Campus is weird after exams. The library is basically empty, but there are still people around the Students Union and the park! I keep meeting friends randomly, which is awesome and is definitely something I will miss about uni life. But everyone is getting ready to leave.
Right now I’m applying for jobs for next year. Halfway through my third year I realised I was not gonna be able to embark on a Master right away. Third year was great and I’m happy with my results, but it definitely took a toll on me and I need one year without deadlines or exams.
It is in moments like these that I realise how lucky we are at the University of Leicester. Because our Career Service is AMAZING. I don’t have much experience with other universities, I have to admit it, but the help I have received here was invaluable. There are three things I want to talk about:
First of all, the MyCareer website. For those of you who don’t know about it, this website lists all the opportunities advertised through the university. It could be anything, paid jobs, internships, and volunteering opportunities. The website allows you to research your area of interest and get an idea of what you could do. They even advertise jobs that can take you to other countries, like for instance teaching English in Italy during summer! That website is great, and I am so very happy that I will still be able to use it even after I graduate.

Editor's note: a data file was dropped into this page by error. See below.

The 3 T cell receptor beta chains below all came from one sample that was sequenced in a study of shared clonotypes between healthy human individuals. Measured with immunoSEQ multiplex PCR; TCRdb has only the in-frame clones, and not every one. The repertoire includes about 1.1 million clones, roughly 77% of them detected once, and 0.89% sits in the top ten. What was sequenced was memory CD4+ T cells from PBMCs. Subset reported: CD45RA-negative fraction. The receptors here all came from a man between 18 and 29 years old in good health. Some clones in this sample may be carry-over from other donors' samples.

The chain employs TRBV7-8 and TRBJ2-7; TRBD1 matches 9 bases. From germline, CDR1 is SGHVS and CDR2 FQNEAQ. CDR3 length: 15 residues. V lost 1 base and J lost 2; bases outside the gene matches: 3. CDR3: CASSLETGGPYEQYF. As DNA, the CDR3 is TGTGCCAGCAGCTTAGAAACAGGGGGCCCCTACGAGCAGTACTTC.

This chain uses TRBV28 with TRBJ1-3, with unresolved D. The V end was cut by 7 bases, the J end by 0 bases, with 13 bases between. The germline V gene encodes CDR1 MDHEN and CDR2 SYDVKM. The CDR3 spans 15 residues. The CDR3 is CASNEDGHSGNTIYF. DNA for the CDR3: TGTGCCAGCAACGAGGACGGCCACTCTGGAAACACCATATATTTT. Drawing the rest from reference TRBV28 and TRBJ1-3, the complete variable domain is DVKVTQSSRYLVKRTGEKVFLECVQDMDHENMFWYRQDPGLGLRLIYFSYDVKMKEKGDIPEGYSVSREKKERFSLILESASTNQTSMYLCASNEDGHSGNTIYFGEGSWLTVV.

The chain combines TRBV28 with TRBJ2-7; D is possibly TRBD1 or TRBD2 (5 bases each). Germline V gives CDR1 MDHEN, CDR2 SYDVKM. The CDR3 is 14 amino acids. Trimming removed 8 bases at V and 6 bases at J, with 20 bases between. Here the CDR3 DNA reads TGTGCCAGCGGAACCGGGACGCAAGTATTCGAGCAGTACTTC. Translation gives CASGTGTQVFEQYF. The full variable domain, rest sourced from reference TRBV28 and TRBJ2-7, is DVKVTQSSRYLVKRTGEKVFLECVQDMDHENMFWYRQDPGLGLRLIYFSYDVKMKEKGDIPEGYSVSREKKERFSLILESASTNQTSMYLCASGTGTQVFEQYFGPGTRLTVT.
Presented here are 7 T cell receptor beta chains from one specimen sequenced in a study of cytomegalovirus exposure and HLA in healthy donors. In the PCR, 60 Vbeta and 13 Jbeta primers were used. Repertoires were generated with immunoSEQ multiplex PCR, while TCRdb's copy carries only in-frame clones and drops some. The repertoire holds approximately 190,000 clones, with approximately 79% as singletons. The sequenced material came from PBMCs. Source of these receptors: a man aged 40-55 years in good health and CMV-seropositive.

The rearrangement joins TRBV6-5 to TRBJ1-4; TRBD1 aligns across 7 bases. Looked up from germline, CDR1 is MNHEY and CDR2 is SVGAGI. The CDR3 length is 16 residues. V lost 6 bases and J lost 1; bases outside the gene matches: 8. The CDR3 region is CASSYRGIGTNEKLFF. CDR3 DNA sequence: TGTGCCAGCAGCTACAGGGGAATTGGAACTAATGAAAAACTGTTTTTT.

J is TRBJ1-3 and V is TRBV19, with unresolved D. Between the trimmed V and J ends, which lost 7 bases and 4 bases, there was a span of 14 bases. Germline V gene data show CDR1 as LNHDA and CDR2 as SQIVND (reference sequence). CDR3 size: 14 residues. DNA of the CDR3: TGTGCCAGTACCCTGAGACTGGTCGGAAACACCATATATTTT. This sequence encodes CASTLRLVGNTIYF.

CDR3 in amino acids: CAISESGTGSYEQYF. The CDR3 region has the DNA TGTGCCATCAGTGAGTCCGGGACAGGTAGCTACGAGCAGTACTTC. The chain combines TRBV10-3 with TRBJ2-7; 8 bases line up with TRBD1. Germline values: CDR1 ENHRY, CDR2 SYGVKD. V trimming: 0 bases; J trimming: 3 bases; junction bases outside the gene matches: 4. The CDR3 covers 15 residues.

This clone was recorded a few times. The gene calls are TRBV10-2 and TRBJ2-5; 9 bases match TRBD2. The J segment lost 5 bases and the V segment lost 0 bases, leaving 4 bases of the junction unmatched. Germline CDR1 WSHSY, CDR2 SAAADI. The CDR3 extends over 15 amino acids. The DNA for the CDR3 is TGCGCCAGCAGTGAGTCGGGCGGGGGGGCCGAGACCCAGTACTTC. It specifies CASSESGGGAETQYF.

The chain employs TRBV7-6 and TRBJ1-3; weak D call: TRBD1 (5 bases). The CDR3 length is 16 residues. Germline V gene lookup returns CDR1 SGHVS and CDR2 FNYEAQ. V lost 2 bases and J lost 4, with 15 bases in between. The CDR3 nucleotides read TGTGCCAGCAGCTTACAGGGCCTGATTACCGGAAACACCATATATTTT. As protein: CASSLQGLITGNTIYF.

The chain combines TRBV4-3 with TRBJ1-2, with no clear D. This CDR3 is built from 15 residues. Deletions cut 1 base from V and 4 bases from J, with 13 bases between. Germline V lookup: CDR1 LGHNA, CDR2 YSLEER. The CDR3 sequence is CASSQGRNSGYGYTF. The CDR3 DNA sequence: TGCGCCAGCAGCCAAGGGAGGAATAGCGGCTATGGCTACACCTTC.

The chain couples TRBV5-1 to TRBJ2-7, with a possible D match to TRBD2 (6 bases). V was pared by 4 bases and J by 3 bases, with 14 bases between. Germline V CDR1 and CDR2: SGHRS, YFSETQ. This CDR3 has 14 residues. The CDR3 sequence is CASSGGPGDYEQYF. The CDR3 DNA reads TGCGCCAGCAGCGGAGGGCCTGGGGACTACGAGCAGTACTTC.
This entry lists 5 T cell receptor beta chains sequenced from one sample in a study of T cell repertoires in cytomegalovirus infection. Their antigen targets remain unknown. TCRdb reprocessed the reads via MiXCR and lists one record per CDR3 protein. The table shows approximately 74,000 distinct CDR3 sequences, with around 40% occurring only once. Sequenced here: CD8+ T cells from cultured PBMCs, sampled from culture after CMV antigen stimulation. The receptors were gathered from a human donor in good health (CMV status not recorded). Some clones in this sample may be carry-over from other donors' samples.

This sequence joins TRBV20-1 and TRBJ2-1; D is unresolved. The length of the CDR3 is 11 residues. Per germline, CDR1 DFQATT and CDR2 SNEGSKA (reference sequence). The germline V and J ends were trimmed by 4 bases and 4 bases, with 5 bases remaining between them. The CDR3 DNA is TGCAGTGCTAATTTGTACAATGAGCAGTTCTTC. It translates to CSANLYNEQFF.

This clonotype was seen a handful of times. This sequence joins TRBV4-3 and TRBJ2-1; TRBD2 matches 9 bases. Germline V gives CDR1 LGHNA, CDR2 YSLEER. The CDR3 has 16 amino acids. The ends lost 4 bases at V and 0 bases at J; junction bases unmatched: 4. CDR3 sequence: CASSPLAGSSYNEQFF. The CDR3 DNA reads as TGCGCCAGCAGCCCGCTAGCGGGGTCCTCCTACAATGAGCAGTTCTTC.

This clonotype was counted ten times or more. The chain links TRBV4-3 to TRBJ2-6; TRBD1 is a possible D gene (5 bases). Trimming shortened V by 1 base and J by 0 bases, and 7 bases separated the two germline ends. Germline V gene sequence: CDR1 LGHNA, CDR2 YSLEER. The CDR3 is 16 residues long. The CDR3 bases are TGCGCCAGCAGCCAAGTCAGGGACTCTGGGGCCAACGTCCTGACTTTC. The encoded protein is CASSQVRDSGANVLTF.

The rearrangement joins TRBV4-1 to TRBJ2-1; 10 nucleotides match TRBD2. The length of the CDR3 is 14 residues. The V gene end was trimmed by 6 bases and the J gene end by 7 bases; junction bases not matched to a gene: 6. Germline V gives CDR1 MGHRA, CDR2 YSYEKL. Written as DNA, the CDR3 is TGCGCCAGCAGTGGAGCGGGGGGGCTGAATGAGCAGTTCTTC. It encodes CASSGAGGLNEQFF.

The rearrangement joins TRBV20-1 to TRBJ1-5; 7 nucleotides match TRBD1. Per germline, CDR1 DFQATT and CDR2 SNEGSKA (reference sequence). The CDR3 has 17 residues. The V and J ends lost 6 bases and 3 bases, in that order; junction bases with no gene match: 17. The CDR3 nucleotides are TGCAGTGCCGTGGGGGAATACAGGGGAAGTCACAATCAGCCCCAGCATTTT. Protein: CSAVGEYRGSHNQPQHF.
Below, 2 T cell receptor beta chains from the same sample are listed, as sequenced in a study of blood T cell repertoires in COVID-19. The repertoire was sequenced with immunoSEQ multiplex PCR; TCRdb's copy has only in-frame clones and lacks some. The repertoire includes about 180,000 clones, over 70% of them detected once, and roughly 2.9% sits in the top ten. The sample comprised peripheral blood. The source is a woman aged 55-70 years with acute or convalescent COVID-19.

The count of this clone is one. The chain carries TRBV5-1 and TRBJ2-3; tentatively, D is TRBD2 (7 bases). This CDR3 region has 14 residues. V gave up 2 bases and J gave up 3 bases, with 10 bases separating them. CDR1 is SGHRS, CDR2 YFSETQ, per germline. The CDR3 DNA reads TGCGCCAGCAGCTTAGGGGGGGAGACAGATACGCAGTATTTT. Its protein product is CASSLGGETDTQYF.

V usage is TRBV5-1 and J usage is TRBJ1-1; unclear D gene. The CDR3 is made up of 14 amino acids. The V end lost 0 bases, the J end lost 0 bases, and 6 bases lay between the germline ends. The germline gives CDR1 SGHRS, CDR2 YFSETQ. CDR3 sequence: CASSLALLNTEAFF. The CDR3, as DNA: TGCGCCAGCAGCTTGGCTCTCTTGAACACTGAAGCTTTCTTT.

Another feature important feature of the website is the chance to book appointments with the Career Service, which is my point #2. Career Service Appointments can be very different based on what you need. You can have your CV checked, get help writing a cover letter, and even carry out a mock interview to make sure you have the answers ready. They also have “career guidance”, so you can discuss career ideas with them and identify jobs or volunteering opportunities that could suit your CV.
And finally, because I am basically a graduate student (the only thing missing is the ceremony!), I applied for a scheme called Graduate Gateways. Basically, once registered I had to attend a workshop, which pretty much summarised what I had learned from previous events, i.e. how to write a proper CV, an effective cover letter, and how to behave for a successful interview. After that, we were given a list of potential graduate internships. The great advantage of being part of the programme (apart from being informed about potential graduate roles) is that there is less competition compared to other applications. The problem for me is the same one that has been haunting me for these past three years. It is very difficult to find internships regarding mental health, especially therapy-oriented. I applied for one internship from that list nonetheless, even if it falls outside my area of experience. It was worth a shot. Fingers crossed!
Bottom line is: use the career development service!
It is incredibly useful in so many ways. I will be applying for jobs all summer, even jobs that are not related to my degree (I can still get valuable experience through volunteering!), and the skills I’ve been taught throughout my university experience are invaluable.